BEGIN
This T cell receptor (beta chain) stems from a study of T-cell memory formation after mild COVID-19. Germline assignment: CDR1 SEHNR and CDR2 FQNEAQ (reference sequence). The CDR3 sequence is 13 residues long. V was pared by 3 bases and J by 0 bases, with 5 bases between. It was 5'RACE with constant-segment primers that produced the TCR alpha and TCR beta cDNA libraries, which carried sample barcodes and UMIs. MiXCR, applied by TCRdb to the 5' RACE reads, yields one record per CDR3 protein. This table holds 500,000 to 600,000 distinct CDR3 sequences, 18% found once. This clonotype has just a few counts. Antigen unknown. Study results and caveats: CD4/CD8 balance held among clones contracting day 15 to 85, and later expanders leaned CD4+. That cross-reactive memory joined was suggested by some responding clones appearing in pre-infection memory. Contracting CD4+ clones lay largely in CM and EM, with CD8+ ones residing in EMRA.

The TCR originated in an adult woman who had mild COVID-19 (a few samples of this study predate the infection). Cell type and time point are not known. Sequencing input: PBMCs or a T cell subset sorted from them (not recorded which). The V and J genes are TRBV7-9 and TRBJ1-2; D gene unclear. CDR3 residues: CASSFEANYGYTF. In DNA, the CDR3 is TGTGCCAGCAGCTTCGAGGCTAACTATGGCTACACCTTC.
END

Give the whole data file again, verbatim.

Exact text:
This T cell receptor (beta chain) stems from a study of T-cell memory formation after mild COVID-19. Germline assignment: CDR1 SEHNR and CDR2 FQNEAQ (reference sequence). The CDR3 sequence is 13 residues long. V was pared by 3 bases and J by 0 bases, with 5 bases between. It was 5'RACE with constant-segment primers that produced the TCR alpha and TCR beta cDNA libraries, which carried sample barcodes and UMIs. MiXCR, applied by TCRdb to the 5' RACE reads, yields one record per CDR3 protein. This table holds 500,000 to 600,000 distinct CDR3 sequences, 18% found once. This clonotype has just a few counts. Antigen unknown. Study results and caveats: CD4/CD8 balance held among clones contracting day 15 to 85, and later expanders leaned CD4+. That cross-reactive memory joined was suggested by some responding clones appearing in pre-infection memory. Contracting CD4+ clones lay largely in CM and EM, with CD8+ ones residing in EMRA.

The TCR originated in an adult woman who had mild COVID-19 (a few samples of this study predate the infection). Cell type and time point are not known. Sequencing input: PBMCs or a T cell subset sorted from them (not recorded which). The V and J genes are TRBV7-9 and TRBJ1-2; D gene unclear. CDR3 residues: CASSFEANYGYTF. In DNA, the CDR3 is TGTGCCAGCAGCTTCGAGGCTAACTATGGCTACACCTTC.